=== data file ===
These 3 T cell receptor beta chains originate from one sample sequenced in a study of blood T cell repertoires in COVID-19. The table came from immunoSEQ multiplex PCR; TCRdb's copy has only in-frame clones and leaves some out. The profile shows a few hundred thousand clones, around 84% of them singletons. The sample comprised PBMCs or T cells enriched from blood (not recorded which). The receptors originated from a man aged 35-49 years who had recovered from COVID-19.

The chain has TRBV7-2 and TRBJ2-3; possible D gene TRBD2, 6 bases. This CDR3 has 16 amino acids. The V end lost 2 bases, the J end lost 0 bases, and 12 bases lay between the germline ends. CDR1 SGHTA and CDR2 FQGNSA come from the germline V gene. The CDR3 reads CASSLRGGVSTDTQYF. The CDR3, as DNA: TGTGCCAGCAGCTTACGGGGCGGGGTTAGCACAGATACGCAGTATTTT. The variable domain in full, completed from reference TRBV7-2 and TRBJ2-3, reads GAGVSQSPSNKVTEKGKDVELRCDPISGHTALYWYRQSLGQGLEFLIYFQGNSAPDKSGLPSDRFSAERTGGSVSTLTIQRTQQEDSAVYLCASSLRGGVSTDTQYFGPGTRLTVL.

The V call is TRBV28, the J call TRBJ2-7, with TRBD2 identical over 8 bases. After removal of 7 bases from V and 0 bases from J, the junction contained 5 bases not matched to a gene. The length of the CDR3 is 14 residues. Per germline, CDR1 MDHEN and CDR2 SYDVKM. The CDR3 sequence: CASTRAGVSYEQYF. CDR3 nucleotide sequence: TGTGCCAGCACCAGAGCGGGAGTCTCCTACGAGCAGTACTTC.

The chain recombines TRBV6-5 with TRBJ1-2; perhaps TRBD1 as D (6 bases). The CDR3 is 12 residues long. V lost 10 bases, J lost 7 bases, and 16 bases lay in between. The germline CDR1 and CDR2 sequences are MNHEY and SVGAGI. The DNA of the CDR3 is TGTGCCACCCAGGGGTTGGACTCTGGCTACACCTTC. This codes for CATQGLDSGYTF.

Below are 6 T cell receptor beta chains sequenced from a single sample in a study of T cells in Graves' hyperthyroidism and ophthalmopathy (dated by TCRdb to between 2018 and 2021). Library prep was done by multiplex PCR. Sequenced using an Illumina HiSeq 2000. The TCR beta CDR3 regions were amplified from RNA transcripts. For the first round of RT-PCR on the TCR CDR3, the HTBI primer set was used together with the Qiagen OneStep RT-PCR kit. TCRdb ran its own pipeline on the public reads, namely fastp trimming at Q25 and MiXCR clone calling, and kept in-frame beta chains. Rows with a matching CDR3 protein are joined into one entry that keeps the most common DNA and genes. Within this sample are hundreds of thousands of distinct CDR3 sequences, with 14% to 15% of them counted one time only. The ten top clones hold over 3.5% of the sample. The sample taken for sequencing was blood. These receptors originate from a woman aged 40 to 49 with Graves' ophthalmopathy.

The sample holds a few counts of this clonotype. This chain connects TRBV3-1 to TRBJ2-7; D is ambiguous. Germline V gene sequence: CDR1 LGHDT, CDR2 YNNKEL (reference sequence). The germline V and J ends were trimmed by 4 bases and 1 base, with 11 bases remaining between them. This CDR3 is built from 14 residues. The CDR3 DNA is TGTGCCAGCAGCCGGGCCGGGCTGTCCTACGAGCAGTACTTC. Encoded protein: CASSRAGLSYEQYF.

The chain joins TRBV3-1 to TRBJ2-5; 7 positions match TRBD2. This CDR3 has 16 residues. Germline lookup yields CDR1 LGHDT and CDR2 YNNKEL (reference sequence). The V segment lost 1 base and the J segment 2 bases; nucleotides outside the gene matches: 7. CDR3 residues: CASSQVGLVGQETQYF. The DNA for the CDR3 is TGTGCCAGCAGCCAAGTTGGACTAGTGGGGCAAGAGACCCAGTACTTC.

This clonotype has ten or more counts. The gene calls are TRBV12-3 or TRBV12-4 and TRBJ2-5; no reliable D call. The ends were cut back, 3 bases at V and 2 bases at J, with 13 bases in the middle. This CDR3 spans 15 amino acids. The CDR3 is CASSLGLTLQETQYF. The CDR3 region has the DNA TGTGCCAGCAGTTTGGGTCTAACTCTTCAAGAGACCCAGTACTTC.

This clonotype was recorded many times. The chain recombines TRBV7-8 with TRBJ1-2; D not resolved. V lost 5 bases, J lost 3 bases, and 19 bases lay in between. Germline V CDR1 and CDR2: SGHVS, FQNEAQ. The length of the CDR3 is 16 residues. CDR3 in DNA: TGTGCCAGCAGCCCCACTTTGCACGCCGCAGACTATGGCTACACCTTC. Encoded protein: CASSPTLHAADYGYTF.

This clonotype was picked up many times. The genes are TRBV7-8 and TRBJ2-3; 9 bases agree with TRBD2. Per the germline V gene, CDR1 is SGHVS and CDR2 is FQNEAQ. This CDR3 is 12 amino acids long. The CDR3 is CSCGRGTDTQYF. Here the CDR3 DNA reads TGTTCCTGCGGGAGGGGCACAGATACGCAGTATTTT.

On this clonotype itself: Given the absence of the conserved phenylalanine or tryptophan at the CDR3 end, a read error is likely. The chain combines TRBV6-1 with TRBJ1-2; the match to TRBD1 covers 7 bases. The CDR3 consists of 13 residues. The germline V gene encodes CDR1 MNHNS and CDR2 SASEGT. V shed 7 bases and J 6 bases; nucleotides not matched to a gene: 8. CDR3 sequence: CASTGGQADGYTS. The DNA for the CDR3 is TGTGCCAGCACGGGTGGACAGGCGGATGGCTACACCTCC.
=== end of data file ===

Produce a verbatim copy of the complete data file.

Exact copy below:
These 3 T cell receptor beta chains originate from one sample sequenced in a study of blood T cell repertoires in COVID-19. The table came from immunoSEQ multiplex PCR; TCRdb's copy has only in-frame clones and leaves some out. The profile shows a few hundred thousand clones, around 84% of them singletons. The sample comprised PBMCs or T cells enriched from blood (not recorded which). The receptors originated from a man aged 35-49 years who had recovered from COVID-19.

The chain has TRBV7-2 and TRBJ2-3; possible D gene TRBD2, 6 bases. This CDR3 has 16 amino acids. The V end lost 2 bases, the J end lost 0 bases, and 12 bases lay between the germline ends. CDR1 SGHTA and CDR2 FQGNSA come from the germline V gene. The CDR3 reads CASSLRGGVSTDTQYF. The CDR3, as DNA: TGTGCCAGCAGCTTACGGGGCGGGGTTAGCACAGATACGCAGTATTTT. The variable domain in full, completed from reference TRBV7-2 and TRBJ2-3, reads GAGVSQSPSNKVTEKGKDVELRCDPISGHTALYWYRQSLGQGLEFLIYFQGNSAPDKSGLPSDRFSAERTGGSVSTLTIQRTQQEDSAVYLCASSLRGGVSTDTQYFGPGTRLTVL.

The V call is TRBV28, the J call TRBJ2-7, with TRBD2 identical over 8 bases. After removal of 7 bases from V and 0 bases from J, the junction contained 5 bases not matched to a gene. The length of the CDR3 is 14 residues. Per germline, CDR1 MDHEN and CDR2 SYDVKM. The CDR3 sequence: CASTRAGVSYEQYF. CDR3 nucleotide sequence: TGTGCCAGCACCAGAGCGGGAGTCTCCTACGAGCAGTACTTC.

The chain recombines TRBV6-5 with TRBJ1-2; perhaps TRBD1 as D (6 bases). The CDR3 is 12 residues long. V lost 10 bases, J lost 7 bases, and 16 bases lay in between. The germline CDR1 and CDR2 sequences are MNHEY and SVGAGI. The DNA of the CDR3 is TGTGCCACCCAGGGGTTGGACTCTGGCTACACCTTC. This codes for CATQGLDSGYTF.

Below are 6 T cell receptor beta chains sequenced from a single sample in a study of T cells in Graves' hyperthyroidism and ophthalmopathy (dated by TCRdb to between 2018 and 2021). Library prep was done by multiplex PCR. Sequenced using an Illumina HiSeq 2000. The TCR beta CDR3 regions were amplified from RNA transcripts. For the first round of RT-PCR on the TCR CDR3, the HTBI primer set was used together with the Qiagen OneStep RT-PCR kit. TCRdb ran its own pipeline on the public reads, namely fastp trimming at Q25 and MiXCR clone calling, and kept in-frame beta chains. Rows with a matching CDR3 protein are joined into one entry that keeps the most common DNA and genes. Within this sample are hundreds of thousands of distinct CDR3 sequences, with 14% to 15% of them counted one time only. The ten top clones hold over 3.5% of the sample. The sample taken for sequencing was blood. These receptors originate from a woman aged 40 to 49 with Graves' ophthalmopathy.

The sample holds a few counts of this clonotype. This chain connects TRBV3-1 to TRBJ2-7; D is ambiguous. Germline V gene sequence: CDR1 LGHDT, CDR2 YNNKEL (reference sequence). The germline V and J ends were trimmed by 4 bases and 1 base, with 11 bases remaining between them. This CDR3 is built from 14 residues. The CDR3 DNA is TGTGCCAGCAGCCGGGCCGGGCTGTCCTACGAGCAGTACTTC. Encoded protein: CASSRAGLSYEQYF.

The chain joins TRBV3-1 to TRBJ2-5; 7 positions match TRBD2. This CDR3 has 16 residues. Germline lookup yields CDR1 LGHDT and CDR2 YNNKEL (reference sequence). The V segment lost 1 base and the J segment 2 bases; nucleotides outside the gene matches: 7. CDR3 residues: CASSQVGLVGQETQYF. The DNA for the CDR3 is TGTGCCAGCAGCCAAGTTGGACTAGTGGGGCAAGAGACCCAGTACTTC.

This clonotype has ten or more counts. The gene calls are TRBV12-3 or TRBV12-4 and TRBJ2-5; no reliable D call. The ends were cut back, 3 bases at V and 2 bases at J, with 13 bases in the middle. This CDR3 spans 15 amino acids. The CDR3 is CASSLGLTLQETQYF. The CDR3 region has the DNA TGTGCCAGCAGTTTGGGTCTAACTCTTCAAGAGACCCAGTACTTC.

This clonotype was recorded many times. The chain recombines TRBV7-8 with TRBJ1-2; D not resolved. V lost 5 bases, J lost 3 bases, and 19 bases lay in between. Germline V CDR1 and CDR2: SGHVS, FQNEAQ. The length of the CDR3 is 16 residues. CDR3 in DNA: TGTGCCAGCAGCCCCACTTTGCACGCCGCAGACTATGGCTACACCTTC. Encoded protein: CASSPTLHAADYGYTF.

This clonotype was picked up many times. The genes are TRBV7-8 and TRBJ2-3; 9 bases agree with TRBD2. Per the germline V gene, CDR1 is SGHVS and CDR2 is FQNEAQ. This CDR3 is 12 amino acids long. The CDR3 is CSCGRGTDTQYF. Here the CDR3 DNA reads TGTTCCTGCGGGAGGGGCACAGATACGCAGTATTTT.

On this clonotype itself: Given the absence of the conserved phenylalanine or tryptophan at the CDR3 end, a read error is likely. The chain combines TRBV6-1 with TRBJ1-2; the match to TRBD1 covers 7 bases. The CDR3 consists of 13 residues. The germline V gene encodes CDR1 MNHNS and CDR2 SASEGT. V shed 7 bases and J 6 bases; nucleotides not matched to a gene: 8. CDR3 sequence: CASTGGQADGYTS. The DNA for the CDR3 is TGTGCCAGCACGGGTGGACAGGCGGATGGCTACACCTCC.